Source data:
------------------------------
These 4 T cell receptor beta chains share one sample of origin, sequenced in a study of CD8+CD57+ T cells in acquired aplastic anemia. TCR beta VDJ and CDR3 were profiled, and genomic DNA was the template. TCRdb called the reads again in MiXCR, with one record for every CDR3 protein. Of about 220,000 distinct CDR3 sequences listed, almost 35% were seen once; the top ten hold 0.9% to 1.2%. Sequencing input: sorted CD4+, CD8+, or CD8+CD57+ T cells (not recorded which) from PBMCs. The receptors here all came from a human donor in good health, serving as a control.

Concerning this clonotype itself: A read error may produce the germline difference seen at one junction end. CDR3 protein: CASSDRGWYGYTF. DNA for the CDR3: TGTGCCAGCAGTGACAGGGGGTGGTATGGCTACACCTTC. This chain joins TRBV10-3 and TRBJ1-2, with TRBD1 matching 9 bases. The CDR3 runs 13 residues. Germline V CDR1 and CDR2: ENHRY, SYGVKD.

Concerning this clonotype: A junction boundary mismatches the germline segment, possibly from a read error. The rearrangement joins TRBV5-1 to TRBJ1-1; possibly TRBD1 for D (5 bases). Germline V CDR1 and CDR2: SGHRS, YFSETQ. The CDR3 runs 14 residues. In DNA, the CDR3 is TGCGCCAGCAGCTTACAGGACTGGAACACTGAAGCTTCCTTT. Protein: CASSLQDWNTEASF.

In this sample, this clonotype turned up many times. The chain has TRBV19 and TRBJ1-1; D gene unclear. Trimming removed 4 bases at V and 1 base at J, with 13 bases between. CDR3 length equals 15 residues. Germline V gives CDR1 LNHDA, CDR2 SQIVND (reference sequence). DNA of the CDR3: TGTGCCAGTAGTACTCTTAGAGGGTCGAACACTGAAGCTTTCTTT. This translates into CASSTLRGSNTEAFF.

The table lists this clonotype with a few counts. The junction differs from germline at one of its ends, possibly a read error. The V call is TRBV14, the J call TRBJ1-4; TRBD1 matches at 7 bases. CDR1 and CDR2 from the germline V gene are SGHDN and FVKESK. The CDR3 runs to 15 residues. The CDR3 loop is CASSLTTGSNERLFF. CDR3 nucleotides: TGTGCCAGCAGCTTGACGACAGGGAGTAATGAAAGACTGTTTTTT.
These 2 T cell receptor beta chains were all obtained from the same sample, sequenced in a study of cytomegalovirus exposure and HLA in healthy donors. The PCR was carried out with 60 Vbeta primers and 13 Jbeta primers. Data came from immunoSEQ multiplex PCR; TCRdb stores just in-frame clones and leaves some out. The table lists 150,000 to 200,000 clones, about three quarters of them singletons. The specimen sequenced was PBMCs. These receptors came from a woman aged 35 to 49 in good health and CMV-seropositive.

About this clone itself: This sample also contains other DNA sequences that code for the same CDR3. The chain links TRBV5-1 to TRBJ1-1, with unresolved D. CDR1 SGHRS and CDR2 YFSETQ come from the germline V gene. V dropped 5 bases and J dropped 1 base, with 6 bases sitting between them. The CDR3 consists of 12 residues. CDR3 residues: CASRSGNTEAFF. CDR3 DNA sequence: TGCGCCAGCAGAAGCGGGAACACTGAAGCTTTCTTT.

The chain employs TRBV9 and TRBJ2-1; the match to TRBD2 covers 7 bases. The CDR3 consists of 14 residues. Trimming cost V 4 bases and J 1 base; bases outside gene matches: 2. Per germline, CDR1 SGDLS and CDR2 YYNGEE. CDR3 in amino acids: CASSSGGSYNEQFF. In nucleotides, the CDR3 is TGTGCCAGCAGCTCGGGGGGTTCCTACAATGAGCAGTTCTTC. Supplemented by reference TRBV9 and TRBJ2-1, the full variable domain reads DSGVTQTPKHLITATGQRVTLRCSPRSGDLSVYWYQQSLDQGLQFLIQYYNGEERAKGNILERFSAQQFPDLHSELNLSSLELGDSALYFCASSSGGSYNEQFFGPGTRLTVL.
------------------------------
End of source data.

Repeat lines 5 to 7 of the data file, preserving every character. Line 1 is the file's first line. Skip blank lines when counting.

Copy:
The table lists this clonotype with a few counts. The junction differs from germline at one of its ends, possibly a read error. The V call is TRBV14, the J call TRBJ1-4; TRBD1 matches at 7 bases. CDR1 and CDR2 from the germline V gene are SGHDN and FVKESK. The CDR3 runs to 15 residues. The CDR3 loop is CASSLTTGSNERLFF. CDR3 nucleotides: TGTGCCAGCAGCTTGACGACAGGGAGTAATGAAAGACTGTTTTTT.
These 2 T cell receptor beta chains were all obtained from the same sample, sequenced in a study of cytomegalovirus exposure and HLA in healthy donors. The PCR was carried out with 60 Vbeta primers and 13 Jbeta primers. Data came from immunoSEQ multiplex PCR; TCRdb stores just in-frame clones and leaves some out. The table lists 150,000 to 200,000 clones, about three quarters of them singletons. The specimen sequenced was PBMCs. These receptors came from a woman aged 35 to 49 in good health and CMV-seropositive.

About this clone itself: This sample also contains other DNA sequences that code for the same CDR3. The chain links TRBV5-1 to TRBJ1-1, with unresolved D. CDR1 SGHRS and CDR2 YFSETQ come from the germline V gene. V dropped 5 bases and J dropped 1 base, with 6 bases sitting between them. The CDR3 consists of 12 residues. CDR3 residues: CASRSGNTEAFF. CDR3 DNA sequence: TGCGCCAGCAGAAGCGGGAACACTGAAGCTTTCTTT.